Ben Lieberman19:11:19

I'm a relative newcomer to Clojure myself but my two cents (if they are worth that) is to use Deps CLI. I find the guides quite thorough and there's also

Jesse Snyder19:11:46

Oh no - choices! 😉

clojure-spin 3

Build tools: the Dark Side of Clojure. 👹

Jesse Snyder19:11:23

I guess there’s a dark side to every ecosystem. With Python it’s packaging that everyone hates and complains about.


@U049KEXDHL5 See for a graphic of relative use of Leiningen, CLI/`deps.edn` and other tooling. That survey was run early this year so you can extrapolate where we are now and where we are going.

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Jesse Snyder20:11:26

Ah, OK. Bye bye, Boot.


At work, we started with Leiningen back in 2010-ish, switched to Boot in 2015, then to the CLI and deps.edn in 2018. And we're very happy with that for our 130k line monorepo, building two dozen services. See for some blog posts about our switch to Boot and our later switch to the CLI if you're interested in more detail.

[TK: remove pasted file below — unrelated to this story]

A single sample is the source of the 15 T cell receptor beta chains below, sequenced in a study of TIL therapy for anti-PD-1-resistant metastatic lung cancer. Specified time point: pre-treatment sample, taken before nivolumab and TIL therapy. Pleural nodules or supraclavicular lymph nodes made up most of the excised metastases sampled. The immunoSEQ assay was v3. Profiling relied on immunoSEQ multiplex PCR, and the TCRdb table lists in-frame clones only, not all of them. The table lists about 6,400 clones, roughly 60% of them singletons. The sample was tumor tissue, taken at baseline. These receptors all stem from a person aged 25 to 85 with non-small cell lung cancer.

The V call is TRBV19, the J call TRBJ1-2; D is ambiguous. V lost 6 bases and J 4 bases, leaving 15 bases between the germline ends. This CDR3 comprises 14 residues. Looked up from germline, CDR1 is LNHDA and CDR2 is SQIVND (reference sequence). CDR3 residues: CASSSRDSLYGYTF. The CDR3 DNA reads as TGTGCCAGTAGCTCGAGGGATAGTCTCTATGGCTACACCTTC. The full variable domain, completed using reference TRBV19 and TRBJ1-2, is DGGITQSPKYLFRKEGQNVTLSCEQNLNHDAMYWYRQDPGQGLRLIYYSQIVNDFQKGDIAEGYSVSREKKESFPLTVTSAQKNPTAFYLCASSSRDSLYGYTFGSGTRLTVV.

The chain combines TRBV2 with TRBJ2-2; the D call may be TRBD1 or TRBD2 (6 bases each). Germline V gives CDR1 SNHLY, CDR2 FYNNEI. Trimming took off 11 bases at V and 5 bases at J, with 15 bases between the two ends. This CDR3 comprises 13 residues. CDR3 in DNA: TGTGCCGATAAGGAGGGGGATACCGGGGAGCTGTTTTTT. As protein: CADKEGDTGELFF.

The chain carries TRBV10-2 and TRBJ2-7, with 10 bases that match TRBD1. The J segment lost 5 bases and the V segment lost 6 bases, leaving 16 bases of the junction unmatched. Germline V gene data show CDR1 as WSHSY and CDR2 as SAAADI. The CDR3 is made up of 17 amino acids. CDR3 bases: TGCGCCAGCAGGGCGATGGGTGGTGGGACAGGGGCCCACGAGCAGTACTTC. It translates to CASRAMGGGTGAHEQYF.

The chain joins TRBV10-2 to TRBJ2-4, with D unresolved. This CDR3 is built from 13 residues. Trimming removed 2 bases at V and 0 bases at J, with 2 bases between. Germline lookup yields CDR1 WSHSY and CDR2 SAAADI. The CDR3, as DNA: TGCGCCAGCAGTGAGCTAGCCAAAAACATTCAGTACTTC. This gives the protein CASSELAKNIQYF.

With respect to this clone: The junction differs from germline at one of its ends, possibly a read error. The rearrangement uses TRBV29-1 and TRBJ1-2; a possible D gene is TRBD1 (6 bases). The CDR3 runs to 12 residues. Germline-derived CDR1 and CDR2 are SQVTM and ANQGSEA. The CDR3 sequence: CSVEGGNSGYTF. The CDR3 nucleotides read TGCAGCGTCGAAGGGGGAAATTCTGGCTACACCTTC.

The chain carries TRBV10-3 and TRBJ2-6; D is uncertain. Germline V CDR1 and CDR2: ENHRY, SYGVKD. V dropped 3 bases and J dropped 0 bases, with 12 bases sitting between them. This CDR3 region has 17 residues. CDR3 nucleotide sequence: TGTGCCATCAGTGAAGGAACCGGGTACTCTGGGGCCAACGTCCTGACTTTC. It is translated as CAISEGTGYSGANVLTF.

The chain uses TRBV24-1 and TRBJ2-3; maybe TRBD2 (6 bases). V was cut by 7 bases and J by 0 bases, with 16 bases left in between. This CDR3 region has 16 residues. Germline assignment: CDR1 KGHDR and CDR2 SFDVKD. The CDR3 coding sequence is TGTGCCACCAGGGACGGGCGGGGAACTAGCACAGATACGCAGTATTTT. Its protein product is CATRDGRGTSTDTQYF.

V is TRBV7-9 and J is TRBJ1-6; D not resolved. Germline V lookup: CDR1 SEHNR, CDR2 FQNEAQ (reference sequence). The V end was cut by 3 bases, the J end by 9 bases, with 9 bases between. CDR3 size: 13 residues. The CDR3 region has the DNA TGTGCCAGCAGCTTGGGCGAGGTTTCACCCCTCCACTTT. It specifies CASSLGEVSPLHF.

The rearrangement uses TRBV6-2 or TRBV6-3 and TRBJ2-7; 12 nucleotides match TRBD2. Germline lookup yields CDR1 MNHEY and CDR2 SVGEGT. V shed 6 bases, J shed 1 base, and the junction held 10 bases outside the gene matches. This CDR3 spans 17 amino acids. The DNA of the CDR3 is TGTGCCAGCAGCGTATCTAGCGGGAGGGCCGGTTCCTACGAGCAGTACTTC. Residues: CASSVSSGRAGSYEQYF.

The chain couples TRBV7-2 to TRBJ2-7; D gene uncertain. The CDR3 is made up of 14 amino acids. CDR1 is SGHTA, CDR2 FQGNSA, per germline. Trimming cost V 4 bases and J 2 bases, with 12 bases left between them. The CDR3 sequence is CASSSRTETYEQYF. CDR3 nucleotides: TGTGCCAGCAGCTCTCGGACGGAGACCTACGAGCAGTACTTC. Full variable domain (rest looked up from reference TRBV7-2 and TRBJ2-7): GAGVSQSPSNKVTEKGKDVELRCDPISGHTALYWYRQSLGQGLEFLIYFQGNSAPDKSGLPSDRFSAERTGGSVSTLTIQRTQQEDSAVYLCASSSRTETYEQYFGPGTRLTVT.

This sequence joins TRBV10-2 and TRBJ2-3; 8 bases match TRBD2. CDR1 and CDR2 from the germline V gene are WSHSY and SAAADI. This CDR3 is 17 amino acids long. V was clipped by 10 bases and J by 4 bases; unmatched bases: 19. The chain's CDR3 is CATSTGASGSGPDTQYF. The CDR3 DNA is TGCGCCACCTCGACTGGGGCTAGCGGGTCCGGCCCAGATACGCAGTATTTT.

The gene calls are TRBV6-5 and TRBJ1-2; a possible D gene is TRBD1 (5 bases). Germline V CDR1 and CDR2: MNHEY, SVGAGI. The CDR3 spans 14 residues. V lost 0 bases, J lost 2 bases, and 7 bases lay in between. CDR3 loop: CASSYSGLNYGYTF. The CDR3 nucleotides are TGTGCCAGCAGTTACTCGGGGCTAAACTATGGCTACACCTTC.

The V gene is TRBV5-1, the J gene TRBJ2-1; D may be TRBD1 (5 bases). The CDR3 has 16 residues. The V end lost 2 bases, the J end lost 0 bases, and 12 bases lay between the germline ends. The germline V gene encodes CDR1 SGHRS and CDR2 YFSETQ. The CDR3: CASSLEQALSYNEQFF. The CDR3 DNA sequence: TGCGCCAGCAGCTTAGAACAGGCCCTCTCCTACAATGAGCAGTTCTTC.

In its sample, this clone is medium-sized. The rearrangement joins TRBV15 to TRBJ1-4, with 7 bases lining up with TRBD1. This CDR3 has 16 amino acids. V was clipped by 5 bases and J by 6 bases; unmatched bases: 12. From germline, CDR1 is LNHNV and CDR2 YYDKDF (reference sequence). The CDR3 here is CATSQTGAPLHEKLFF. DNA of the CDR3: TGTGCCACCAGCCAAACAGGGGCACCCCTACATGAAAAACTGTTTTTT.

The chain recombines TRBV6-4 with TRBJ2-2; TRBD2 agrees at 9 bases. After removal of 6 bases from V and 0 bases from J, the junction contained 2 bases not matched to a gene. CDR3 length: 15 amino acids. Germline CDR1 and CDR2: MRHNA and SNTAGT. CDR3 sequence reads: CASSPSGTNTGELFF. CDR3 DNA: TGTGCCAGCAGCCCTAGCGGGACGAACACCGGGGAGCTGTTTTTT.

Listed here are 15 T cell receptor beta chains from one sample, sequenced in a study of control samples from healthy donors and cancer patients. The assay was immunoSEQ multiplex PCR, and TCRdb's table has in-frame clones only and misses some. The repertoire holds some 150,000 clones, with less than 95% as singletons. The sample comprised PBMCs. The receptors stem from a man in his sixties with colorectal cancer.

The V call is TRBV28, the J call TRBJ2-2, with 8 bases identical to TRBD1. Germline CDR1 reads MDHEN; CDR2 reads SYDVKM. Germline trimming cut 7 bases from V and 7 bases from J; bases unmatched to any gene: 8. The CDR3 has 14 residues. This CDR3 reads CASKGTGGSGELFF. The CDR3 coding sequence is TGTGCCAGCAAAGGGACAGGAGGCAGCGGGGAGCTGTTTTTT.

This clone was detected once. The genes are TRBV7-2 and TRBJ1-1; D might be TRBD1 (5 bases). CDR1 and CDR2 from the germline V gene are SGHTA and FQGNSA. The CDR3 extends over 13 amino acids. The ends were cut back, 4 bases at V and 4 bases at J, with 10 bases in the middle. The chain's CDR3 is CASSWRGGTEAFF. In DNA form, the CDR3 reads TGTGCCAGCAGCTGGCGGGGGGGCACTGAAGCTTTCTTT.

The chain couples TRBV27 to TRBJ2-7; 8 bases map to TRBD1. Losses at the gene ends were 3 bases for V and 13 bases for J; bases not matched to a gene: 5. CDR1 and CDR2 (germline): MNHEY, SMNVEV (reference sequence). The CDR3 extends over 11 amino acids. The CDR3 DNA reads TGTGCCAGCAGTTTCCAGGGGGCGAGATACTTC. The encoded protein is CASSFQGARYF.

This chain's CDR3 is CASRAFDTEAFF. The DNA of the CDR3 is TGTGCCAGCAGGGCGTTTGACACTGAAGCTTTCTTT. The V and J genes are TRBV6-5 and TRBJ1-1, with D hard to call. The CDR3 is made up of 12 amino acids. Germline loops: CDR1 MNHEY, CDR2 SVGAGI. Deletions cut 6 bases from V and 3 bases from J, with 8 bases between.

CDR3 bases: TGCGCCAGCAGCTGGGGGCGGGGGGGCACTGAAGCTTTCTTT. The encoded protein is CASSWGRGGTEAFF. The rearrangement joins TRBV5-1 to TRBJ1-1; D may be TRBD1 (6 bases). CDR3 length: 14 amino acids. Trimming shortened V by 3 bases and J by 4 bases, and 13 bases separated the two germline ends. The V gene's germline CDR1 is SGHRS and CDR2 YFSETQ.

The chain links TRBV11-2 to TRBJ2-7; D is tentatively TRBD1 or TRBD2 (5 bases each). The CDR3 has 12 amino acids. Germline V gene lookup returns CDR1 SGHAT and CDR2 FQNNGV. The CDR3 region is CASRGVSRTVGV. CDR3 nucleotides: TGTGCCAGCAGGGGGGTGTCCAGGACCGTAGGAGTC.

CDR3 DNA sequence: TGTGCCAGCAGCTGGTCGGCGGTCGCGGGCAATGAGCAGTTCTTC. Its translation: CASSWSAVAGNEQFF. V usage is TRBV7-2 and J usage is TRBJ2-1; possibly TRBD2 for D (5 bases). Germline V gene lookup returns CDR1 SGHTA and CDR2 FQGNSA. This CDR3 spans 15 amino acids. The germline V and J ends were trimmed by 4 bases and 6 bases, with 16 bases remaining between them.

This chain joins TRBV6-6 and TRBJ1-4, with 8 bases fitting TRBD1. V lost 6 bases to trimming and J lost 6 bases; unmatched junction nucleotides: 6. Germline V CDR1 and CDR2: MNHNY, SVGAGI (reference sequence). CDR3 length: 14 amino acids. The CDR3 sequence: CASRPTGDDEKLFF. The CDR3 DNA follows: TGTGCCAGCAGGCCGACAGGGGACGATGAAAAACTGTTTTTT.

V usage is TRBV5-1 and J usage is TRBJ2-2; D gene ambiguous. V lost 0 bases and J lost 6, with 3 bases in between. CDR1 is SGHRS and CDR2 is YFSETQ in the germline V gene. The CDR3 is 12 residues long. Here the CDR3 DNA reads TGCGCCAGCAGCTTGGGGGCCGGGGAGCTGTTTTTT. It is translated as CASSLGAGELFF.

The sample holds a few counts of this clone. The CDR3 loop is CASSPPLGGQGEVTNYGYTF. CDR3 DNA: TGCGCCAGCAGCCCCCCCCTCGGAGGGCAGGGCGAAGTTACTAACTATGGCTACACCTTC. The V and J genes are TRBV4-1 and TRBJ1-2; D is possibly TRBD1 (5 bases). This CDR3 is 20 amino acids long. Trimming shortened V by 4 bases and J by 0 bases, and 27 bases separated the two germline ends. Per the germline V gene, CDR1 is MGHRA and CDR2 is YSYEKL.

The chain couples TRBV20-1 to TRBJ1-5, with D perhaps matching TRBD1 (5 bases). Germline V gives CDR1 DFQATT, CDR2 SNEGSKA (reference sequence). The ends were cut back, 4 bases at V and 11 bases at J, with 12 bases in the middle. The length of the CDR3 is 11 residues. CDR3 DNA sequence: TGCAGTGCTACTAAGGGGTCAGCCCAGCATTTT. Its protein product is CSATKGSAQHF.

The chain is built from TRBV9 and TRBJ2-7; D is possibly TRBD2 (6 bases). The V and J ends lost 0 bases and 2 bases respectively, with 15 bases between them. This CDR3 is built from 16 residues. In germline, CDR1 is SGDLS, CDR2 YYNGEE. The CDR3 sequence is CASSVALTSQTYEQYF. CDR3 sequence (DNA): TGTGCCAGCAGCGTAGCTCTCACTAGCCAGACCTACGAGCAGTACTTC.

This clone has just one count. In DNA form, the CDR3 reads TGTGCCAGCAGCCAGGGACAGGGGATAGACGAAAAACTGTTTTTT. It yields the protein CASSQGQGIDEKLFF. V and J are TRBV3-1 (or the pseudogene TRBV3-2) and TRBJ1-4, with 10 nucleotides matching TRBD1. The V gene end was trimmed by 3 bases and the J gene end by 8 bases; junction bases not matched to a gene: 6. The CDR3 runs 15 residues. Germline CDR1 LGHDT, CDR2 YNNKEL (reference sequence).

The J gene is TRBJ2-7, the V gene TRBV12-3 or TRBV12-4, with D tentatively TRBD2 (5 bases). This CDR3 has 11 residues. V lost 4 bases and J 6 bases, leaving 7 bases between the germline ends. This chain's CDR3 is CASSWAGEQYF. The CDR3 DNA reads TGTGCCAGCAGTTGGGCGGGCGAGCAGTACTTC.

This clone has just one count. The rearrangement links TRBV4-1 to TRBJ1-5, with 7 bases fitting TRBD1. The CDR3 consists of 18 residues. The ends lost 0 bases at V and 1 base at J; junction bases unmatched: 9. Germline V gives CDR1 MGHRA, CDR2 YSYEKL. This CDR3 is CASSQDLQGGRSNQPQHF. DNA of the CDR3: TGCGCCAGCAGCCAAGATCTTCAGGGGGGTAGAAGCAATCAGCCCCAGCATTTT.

Jesse Snyder20:11:16

Excellent, thanks!


Yeah, Leiningen is still perfectly viable and probably easier for beginners to explore Clojure. I would stick with that, especially when following books/tutorials using it. The community is gravitating more towards the cli/deps.edn and when you are ready to explore those I find this video pretty beginner friendly:

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Sam Ritchie22:11:02

I would recommend leiningen for beginners

Sam Ritchie22:11:29

Tools.deps is my choice now too but without a good mental model for the data structures it’s quite confusing how all the tiny granular confit pieces you write merge together


I don't see the problem with the clojure CLI to be honest. What stops a beginner from starting with an empty deps.edn and adding stuff to it from there organically, as they need it? What does leiningen offer out of the box that the clojure cli doesn't (and how does that make it confusing)? And would it be less confusing to learn leiningen and then switch at some point? edit: that said, I don't think it matters what you choose, both are good at what they do